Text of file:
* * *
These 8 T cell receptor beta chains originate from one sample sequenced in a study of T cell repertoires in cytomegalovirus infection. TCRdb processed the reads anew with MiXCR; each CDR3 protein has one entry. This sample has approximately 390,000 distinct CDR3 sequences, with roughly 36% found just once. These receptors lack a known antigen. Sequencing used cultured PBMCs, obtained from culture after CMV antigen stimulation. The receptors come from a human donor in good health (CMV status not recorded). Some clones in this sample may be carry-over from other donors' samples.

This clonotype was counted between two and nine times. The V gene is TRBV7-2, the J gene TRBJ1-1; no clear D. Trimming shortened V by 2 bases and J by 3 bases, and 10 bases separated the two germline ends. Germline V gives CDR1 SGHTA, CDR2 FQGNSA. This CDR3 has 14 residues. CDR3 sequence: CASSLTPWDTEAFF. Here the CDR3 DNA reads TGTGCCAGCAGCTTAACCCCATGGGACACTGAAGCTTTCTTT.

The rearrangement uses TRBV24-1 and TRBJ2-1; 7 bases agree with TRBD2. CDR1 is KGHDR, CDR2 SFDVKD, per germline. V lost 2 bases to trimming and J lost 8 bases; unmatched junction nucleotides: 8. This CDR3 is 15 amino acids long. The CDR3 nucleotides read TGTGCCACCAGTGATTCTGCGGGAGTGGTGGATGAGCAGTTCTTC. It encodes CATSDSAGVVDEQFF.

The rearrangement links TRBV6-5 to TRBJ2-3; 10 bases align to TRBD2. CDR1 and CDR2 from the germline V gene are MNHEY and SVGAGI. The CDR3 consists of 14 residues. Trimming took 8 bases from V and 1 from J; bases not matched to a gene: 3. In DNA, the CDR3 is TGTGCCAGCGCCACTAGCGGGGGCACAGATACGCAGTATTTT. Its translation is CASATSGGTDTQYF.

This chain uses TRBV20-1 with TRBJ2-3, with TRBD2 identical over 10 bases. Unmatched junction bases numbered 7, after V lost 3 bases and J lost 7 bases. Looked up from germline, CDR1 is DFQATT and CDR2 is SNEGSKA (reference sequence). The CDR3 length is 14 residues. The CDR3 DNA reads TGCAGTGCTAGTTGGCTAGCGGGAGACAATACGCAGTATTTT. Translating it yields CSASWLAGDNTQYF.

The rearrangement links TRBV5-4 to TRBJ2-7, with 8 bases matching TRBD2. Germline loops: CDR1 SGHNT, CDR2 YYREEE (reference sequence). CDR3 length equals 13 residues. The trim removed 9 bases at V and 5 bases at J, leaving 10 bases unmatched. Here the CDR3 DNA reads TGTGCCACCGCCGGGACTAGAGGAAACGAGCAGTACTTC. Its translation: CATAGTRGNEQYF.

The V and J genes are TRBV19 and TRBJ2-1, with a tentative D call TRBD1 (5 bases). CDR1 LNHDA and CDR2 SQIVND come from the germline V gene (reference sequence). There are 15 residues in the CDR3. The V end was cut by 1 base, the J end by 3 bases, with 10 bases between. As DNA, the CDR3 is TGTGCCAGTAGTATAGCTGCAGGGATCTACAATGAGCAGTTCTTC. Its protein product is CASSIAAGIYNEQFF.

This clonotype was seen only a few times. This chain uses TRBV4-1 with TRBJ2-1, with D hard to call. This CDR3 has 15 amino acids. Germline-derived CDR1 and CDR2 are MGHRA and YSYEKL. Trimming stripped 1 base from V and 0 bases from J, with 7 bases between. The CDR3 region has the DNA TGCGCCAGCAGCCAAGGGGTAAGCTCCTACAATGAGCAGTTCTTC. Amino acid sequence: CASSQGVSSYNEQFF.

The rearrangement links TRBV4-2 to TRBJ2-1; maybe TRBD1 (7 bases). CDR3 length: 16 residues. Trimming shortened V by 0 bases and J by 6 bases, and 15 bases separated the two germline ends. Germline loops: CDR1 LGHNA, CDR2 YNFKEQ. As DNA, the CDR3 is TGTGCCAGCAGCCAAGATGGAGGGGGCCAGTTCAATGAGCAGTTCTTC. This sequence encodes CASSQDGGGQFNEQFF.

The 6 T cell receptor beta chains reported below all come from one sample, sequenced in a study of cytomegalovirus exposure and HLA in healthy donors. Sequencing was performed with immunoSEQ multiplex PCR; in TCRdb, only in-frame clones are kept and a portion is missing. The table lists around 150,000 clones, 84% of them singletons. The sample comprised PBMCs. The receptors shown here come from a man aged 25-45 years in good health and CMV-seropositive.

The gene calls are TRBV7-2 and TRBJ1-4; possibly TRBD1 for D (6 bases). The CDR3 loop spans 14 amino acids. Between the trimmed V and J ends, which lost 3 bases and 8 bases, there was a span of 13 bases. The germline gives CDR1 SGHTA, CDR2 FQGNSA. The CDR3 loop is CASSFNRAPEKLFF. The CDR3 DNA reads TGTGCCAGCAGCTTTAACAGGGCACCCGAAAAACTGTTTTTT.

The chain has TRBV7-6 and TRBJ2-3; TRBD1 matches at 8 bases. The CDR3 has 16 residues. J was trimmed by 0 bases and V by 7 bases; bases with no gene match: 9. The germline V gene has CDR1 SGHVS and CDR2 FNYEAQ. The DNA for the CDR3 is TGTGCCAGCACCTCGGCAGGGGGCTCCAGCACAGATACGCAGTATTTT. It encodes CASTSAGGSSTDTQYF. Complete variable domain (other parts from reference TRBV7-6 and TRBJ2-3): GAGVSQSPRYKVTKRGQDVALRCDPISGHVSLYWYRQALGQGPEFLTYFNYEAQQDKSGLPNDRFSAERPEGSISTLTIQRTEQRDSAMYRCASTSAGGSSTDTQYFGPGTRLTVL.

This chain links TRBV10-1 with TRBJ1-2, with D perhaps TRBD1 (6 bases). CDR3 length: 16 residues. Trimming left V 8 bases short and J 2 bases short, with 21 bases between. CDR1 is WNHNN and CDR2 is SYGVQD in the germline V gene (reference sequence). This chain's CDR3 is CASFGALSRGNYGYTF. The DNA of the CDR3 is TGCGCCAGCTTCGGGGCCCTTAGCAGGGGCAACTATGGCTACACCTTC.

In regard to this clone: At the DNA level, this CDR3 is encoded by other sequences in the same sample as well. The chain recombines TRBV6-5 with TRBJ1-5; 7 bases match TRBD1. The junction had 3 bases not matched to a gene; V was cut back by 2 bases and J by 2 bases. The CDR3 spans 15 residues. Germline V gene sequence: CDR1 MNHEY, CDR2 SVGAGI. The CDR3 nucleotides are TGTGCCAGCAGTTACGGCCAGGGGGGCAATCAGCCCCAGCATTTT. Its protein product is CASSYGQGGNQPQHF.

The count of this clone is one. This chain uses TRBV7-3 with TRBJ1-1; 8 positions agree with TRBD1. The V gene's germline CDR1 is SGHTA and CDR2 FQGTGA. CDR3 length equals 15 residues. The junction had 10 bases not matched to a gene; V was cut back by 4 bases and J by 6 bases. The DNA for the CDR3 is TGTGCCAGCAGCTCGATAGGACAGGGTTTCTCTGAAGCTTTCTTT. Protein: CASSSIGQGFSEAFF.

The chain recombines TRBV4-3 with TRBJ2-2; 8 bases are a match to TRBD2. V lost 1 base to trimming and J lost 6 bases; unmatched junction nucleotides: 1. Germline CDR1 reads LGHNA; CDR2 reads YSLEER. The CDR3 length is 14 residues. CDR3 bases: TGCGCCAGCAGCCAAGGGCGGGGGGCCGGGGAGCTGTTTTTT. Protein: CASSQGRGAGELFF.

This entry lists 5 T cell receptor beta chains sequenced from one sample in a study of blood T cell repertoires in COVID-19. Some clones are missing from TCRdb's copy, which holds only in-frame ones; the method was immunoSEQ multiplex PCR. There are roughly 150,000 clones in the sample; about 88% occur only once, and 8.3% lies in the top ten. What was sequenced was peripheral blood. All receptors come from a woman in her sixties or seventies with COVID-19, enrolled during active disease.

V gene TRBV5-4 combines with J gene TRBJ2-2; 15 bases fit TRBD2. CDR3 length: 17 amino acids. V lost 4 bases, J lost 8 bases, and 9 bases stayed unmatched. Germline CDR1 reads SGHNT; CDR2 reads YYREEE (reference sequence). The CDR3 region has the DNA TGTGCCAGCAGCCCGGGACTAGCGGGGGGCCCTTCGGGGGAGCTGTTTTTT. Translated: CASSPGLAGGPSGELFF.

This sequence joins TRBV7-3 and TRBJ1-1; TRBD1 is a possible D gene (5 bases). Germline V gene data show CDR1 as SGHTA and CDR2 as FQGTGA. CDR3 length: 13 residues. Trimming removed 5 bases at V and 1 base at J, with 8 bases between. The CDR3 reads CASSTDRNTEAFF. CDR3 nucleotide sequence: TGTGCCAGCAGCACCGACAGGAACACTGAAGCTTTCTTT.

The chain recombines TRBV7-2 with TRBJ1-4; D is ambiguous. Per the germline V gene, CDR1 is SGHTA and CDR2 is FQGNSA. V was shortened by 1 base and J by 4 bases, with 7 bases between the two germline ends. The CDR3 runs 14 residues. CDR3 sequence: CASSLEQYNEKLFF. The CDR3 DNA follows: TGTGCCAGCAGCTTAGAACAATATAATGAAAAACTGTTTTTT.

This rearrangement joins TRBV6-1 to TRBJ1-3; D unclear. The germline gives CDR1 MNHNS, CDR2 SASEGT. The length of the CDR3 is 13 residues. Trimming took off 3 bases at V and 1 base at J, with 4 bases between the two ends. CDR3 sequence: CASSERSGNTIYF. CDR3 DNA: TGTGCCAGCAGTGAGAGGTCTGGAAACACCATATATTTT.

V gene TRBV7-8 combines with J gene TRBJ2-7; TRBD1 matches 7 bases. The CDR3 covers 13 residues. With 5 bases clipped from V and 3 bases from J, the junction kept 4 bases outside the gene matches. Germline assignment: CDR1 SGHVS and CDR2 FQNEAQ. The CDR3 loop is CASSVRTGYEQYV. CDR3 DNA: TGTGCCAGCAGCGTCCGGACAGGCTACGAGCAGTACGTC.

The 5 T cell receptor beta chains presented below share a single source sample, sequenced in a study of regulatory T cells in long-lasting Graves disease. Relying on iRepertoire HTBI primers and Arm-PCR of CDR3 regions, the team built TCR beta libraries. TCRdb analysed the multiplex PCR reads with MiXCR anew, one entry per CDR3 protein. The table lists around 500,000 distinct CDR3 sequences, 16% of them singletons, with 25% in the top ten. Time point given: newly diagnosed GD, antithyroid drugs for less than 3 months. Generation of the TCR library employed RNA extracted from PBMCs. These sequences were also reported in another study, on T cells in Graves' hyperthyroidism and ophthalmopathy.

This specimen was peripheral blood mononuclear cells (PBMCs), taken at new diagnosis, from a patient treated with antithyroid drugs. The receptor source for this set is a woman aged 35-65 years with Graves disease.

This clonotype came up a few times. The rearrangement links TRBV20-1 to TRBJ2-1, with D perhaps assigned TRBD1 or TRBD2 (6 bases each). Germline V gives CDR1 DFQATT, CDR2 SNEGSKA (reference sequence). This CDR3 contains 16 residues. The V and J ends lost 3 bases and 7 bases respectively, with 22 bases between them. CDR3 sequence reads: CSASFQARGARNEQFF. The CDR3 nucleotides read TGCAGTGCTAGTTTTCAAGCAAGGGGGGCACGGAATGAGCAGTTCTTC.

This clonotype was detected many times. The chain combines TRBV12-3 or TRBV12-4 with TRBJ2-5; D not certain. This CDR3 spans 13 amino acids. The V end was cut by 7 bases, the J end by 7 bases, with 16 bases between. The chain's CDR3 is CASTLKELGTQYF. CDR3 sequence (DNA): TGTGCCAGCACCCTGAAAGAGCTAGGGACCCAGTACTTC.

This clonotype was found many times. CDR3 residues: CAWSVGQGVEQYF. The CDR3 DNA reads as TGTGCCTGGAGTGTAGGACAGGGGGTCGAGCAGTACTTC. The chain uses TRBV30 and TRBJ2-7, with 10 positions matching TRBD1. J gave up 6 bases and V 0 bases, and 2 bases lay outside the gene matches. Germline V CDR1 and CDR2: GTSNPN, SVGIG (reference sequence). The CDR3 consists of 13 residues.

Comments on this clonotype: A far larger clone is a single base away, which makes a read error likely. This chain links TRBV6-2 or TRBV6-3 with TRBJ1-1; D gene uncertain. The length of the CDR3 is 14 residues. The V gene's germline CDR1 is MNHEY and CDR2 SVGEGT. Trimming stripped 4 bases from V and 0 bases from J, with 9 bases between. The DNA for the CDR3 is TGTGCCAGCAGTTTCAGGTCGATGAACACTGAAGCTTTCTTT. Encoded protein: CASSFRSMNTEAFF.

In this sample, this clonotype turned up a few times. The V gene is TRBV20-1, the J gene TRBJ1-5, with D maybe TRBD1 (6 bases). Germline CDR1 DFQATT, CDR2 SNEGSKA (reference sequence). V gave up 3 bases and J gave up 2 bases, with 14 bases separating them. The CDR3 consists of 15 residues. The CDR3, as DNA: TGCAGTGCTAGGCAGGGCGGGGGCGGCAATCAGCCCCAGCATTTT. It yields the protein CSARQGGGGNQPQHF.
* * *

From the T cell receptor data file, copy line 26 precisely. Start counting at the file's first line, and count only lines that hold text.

This clonotype was detected many times. The chain combines TRBV12-3 or TRBV12-4 with TRBJ2-5; D not certain. This CDR3 spans 13 amino acids. The V end was cut by 7 bases, the J end by 7 bases, with 16 bases between. The chain's CDR3 is CASTLKELGTQYF. CDR3 sequence (DNA): TGTGCCAGCACCCTGAAAGAGCTAGGGACCCAGTACTTC.